Commercial/Business tenancies

The entering into a commercial lease is an important contractual obligation for both a landlord and a tenant and it is very important that appropriate legal advice is taken.

The legislation which governs the granting of leases is the Landlord and Tenant (Amendment) Act 1980. In essence, tenants can acquire three different types of rights under business leases:

 

  1. Long possession equity- this is where a tenant has been in continuous occupation (including their predecessors on title) for a period of 20 years or more. In this case the tenant may be entitled to seek a new 35 year lease.

 

  1. Improvements equity- this is where the tenant can point to making significant improvements to the property such as to increase the rental value of the premises by at least 50% by the time the improvements notice is issued. If proven this may give the tenant the right to call for a 35 year lease.

 

  1. Business equity- this is where a tenant has been in occupation on a continuous basis for at least 5 years and in these circumstances the tenant would be entitled to a 20 year lease.

It is the business equity claim that tends to occupy the minds of most landlords and tenants.

In order to ensure that a tenant does not acquire any of the three types of rights set out above it is customary for the landlord to ensure that the tenant signs a deed of renunciation. The creation of a deed of renunciation is provided by Section 47 of the Civil Law (Miscellaneous Provisions) Act 2008.

This provides a number of conditions to met for a deed of renunciation to be valid.

 

  1. The deed must relate to a tenement i.e. a business premises.
  2. The deed should relate to the entitlement to a new tenancy i.e. the tenant is acknowledging that they are giving up the right to a new tenancy
  3. There would usually be some mention of consideration. While valuable consideration is not required usually some form of nominal consideration would apply.
  4. The tenant must state that it has had independent legal advice.

In relation to the getting of independent legal advice there is an interesting case of Dublin Port Company v Automation Transport Limited where the tenant entered into a deed of renunciation and in the deed stated that he had got independent legal advice but subsequently claimed in the course of the proceedings that he had not in fact got independent legal advice. Mr Justice McDonnell applied the doctrine of estoppel by misrepresentation i.e. directed that he could not rely on his own misrepresentation to get out of the deed of renunciation.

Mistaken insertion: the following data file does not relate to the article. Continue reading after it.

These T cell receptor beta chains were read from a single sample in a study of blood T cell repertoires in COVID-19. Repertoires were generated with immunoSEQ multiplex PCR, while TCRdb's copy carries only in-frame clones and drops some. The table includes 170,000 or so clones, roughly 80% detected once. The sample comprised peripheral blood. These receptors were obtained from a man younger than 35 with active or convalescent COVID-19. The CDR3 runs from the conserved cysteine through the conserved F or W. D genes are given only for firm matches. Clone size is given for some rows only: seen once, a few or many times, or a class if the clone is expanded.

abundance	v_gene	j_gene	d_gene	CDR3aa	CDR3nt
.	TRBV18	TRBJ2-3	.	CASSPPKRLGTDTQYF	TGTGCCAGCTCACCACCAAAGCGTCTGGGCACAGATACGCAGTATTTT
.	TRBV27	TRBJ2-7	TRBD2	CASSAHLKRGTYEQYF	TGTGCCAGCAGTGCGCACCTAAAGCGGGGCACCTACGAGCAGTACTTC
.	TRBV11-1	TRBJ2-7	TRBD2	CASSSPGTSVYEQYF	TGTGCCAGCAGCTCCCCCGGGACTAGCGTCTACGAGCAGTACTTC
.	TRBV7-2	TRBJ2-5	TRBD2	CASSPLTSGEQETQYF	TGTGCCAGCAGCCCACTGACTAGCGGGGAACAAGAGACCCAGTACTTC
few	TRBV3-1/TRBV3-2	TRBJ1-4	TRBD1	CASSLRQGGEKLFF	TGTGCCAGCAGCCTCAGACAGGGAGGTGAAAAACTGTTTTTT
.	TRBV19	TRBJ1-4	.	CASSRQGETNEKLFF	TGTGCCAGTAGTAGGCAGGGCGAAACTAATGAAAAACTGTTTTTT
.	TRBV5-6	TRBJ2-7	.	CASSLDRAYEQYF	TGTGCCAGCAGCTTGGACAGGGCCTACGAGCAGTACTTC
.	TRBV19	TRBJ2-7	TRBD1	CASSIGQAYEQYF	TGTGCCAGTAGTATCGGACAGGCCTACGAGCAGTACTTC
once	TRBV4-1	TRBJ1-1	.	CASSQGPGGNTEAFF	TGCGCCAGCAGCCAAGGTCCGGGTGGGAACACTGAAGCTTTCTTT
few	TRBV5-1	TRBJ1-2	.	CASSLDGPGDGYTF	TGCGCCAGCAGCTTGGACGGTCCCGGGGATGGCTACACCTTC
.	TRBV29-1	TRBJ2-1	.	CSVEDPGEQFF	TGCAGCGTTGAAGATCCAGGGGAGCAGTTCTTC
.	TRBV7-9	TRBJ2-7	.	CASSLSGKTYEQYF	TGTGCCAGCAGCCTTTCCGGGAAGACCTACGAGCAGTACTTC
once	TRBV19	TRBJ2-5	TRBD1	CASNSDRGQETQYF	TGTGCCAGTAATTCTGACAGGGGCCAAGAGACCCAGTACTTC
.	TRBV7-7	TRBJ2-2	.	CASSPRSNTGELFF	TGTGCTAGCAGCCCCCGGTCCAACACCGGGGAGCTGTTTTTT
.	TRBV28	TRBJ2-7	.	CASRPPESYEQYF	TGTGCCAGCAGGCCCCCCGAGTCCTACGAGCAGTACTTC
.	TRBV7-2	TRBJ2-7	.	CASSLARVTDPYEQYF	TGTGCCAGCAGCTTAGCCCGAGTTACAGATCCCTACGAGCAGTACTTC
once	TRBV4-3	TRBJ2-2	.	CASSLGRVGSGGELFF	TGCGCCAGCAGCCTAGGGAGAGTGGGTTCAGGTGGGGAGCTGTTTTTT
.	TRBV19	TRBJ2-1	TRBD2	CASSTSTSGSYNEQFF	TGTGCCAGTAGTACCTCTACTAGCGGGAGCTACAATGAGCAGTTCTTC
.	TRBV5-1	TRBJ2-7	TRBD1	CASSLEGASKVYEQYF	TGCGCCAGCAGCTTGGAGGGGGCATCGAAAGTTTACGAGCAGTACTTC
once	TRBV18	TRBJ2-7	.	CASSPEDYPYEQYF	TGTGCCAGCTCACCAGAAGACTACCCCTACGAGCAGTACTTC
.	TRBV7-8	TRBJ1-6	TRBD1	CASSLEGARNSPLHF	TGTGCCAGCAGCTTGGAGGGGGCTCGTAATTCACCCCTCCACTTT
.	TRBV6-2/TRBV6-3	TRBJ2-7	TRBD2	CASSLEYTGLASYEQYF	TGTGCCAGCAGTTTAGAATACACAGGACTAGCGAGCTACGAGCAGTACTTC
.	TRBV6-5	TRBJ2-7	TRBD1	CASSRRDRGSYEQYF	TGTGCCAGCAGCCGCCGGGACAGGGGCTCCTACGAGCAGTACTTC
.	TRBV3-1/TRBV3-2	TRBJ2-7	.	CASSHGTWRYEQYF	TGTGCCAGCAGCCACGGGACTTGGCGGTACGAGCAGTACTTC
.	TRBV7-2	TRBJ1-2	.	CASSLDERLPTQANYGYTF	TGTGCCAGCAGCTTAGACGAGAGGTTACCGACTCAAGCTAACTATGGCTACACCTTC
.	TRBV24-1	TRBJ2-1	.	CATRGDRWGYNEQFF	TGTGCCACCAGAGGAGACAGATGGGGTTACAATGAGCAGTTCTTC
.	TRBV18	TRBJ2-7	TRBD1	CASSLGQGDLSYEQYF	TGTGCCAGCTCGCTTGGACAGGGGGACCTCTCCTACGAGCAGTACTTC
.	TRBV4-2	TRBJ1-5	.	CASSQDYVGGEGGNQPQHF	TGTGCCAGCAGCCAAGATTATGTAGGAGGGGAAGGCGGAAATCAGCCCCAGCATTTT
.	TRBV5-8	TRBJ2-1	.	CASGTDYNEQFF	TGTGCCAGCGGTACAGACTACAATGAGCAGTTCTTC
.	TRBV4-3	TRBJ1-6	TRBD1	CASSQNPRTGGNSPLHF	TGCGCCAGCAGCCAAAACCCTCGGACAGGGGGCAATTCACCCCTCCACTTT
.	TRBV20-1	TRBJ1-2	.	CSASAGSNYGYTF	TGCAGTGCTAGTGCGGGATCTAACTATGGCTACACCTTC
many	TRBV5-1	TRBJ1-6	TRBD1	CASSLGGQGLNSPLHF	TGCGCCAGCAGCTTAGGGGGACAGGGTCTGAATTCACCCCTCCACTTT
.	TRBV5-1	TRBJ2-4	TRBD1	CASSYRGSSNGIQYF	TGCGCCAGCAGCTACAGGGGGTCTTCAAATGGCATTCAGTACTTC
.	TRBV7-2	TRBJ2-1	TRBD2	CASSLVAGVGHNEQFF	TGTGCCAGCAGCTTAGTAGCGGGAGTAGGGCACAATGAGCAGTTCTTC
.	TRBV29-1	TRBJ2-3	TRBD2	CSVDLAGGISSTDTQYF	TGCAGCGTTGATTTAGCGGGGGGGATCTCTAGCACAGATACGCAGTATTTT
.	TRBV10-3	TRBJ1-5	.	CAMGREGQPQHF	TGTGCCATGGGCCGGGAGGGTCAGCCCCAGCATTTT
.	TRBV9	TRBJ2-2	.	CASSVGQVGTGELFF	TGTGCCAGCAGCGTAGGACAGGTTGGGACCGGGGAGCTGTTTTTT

Short term leases- Should a deed of renunciation be entered into for short term leases?

Many landlords think that a deed of renunciation may not be necessary for a short term lease i.e. when the lease expires the tenant will not have acquired statutory rights. However, a situation may arise where the tenant remains in possession/occupation of the premises for longer than intended and if he/she remains in place beyond the period of five years then they will have acquired statutory rights notwithstanding the fact that the original tenancy was for a period of 4 years and 9 months. Accordingly, when entering into a short-term lease a landlord should ensure that the tenant signs a deed of renunciation.

What are the consequences of a tenant acquiring statutory rights?

It may be possible for a landlord to obtain possession of the property if they wish to rebuild or reconstruct the premises or if they are entering into a scheme of development but if this is the case they would have to pay compensation to the tenant for the loss of their ‘business equity’. This would be a matter of negotiation between the parties and could involve a considerable cost to the landlord.

The landlord may be able to avoid the consequences of a claim by the tenant if the landlord is entitled to terminate the lease a result of non-payment of rent or breach of covenant or if the tenant has surrendered the lease.

In conclusion if entered into a lease either as a tenant or a landlord it is vital that you take legal advice to ensue that your rights are fully protected.

 

If you require any advice in relation to the matter of commercial tenancies, please do not hesitate to contact Pauline Horkan, Brendan Dillon or Sally-Ann McCoy on 01 296 0666.